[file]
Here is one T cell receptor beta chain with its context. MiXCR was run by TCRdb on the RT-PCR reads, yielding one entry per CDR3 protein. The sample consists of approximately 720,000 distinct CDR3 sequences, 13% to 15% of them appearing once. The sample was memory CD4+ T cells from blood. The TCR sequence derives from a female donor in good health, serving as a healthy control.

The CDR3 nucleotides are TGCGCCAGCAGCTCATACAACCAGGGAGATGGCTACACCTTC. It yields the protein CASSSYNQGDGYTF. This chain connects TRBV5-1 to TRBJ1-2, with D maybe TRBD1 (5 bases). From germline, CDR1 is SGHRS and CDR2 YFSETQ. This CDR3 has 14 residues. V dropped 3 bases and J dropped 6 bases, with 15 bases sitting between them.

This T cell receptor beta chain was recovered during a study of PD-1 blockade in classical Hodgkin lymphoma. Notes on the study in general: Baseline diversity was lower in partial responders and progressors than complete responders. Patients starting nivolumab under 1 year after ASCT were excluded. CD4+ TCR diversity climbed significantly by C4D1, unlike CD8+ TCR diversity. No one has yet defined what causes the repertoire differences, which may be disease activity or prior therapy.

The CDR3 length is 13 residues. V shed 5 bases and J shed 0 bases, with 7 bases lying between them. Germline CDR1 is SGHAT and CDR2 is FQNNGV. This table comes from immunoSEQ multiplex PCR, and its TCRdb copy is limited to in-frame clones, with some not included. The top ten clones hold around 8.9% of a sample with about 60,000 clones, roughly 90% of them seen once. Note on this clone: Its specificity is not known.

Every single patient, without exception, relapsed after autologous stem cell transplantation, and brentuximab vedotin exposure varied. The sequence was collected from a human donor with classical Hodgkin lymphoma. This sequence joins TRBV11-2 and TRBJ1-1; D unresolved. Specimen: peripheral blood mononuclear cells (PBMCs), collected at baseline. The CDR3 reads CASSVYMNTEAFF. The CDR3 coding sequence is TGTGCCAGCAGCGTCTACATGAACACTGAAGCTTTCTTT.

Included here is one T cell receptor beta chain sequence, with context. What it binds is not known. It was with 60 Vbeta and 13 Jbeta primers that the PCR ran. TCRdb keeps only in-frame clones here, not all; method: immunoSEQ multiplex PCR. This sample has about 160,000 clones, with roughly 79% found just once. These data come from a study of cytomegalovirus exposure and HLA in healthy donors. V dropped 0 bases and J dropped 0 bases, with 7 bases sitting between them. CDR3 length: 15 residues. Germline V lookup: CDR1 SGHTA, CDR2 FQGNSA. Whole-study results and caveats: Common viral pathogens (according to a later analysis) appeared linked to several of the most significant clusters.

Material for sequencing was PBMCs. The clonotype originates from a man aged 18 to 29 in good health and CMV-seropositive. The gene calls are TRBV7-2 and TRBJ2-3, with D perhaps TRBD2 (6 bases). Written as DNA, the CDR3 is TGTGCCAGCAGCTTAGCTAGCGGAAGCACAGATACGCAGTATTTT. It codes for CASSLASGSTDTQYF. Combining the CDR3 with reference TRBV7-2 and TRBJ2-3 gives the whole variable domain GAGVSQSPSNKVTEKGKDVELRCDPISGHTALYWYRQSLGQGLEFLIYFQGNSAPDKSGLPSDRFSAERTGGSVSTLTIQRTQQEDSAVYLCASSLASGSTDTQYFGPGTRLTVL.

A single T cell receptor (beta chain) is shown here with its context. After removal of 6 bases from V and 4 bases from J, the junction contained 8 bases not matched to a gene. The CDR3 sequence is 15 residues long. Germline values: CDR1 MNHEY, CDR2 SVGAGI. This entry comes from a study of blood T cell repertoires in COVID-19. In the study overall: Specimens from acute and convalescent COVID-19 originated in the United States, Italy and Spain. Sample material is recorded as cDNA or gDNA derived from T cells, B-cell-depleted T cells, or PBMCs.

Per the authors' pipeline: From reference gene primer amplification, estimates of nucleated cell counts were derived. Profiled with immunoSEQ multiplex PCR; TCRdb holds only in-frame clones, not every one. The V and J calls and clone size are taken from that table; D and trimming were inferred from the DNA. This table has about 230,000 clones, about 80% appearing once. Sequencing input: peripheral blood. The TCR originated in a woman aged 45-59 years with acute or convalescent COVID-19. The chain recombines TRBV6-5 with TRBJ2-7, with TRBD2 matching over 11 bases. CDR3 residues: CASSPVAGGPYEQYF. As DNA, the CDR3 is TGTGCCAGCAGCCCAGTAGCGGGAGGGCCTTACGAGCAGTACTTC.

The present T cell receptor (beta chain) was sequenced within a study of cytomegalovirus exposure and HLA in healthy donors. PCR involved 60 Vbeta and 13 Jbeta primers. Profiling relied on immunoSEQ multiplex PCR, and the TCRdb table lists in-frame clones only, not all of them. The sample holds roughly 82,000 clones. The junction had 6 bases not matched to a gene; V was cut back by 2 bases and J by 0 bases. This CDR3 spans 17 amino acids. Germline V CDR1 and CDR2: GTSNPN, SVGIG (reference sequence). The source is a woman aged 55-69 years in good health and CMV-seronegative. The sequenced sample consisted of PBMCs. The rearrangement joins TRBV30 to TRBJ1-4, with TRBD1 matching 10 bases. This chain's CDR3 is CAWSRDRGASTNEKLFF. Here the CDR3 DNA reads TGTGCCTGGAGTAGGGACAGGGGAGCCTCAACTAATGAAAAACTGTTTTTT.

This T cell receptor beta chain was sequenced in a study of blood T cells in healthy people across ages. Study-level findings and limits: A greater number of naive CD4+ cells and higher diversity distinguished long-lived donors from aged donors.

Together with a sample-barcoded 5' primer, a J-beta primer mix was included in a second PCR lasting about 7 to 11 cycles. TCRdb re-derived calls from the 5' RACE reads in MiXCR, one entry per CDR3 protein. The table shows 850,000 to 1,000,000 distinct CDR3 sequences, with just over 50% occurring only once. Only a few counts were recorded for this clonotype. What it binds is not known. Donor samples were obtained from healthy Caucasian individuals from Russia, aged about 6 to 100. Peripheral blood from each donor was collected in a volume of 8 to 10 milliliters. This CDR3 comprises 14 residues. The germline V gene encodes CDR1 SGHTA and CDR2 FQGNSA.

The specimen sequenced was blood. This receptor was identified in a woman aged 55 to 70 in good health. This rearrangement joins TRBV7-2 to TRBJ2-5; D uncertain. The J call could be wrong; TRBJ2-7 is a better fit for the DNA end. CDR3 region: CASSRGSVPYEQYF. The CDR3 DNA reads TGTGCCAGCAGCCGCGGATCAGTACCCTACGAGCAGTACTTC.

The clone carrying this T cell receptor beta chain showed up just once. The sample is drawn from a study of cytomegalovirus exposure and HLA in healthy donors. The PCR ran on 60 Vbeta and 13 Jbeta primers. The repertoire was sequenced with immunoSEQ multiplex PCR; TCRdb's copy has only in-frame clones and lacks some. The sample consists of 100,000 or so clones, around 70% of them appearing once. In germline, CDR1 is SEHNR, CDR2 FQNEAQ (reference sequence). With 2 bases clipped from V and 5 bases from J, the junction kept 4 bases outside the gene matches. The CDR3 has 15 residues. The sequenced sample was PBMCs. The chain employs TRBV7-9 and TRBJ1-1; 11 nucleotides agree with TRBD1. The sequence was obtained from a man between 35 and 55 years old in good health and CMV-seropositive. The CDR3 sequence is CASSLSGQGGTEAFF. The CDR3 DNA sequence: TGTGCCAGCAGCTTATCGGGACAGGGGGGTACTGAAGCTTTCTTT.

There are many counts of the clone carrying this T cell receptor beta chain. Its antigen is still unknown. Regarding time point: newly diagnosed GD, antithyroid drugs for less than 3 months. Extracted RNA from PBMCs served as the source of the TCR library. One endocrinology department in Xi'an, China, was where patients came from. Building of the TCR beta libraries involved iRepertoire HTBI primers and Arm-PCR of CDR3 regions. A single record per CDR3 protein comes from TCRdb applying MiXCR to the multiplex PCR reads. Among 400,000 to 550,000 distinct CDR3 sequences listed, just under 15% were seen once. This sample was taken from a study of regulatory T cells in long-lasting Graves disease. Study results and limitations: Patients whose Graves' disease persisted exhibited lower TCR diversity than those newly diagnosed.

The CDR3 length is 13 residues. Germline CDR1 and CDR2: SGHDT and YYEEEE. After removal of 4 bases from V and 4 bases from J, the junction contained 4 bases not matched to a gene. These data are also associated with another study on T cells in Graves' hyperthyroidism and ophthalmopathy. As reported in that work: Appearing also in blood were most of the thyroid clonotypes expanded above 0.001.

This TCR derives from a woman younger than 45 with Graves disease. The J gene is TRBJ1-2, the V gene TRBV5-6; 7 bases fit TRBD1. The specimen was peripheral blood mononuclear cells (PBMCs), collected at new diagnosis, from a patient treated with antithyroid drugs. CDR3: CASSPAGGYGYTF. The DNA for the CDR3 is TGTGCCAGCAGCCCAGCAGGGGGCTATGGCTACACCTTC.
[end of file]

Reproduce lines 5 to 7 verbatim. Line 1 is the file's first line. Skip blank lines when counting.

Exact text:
Every single patient, without exception, relapsed after autologous stem cell transplantation, and brentuximab vedotin exposure varied. The sequence was collected from a human donor with classical Hodgkin lymphoma. This sequence joins TRBV11-2 and TRBJ1-1; D unresolved. Specimen: peripheral blood mononuclear cells (PBMCs), collected at baseline. The CDR3 reads CASSVYMNTEAFF. The CDR3 coding sequence is TGTGCCAGCAGCGTCTACATGAACACTGAAGCTTTCTTT.

Included here is one T cell receptor beta chain sequence, with context. What it binds is not known. It was with 60 Vbeta and 13 Jbeta primers that the PCR ran. TCRdb keeps only in-frame clones here, not all; method: immunoSEQ multiplex PCR. This sample has about 160,000 clones, with roughly 79% found just once. These data come from a study of cytomegalovirus exposure and HLA in healthy donors. V dropped 0 bases and J dropped 0 bases, with 7 bases sitting between them. CDR3 length: 15 residues. Germline V lookup: CDR1 SGHTA, CDR2 FQGNSA. Whole-study results and caveats: Common viral pathogens (according to a later analysis) appeared linked to several of the most significant clusters.

Material for sequencing was PBMCs. The clonotype originates from a man aged 18 to 29 in good health and CMV-seropositive. The gene calls are TRBV7-2 and TRBJ2-3, with D perhaps TRBD2 (6 bases). Written as DNA, the CDR3 is TGTGCCAGCAGCTTAGCTAGCGGAAGCACAGATACGCAGTATTTT. It codes for CASSLASGSTDTQYF. Combining the CDR3 with reference TRBV7-2 and TRBJ2-3 gives the whole variable domain GAGVSQSPSNKVTEKGKDVELRCDPISGHTALYWYRQSLGQGLEFLIYFQGNSAPDKSGLPSDRFSAERTGGSVSTLTIQRTQQEDSAVYLCASSLASGSTDTQYFGPGTRLTVL.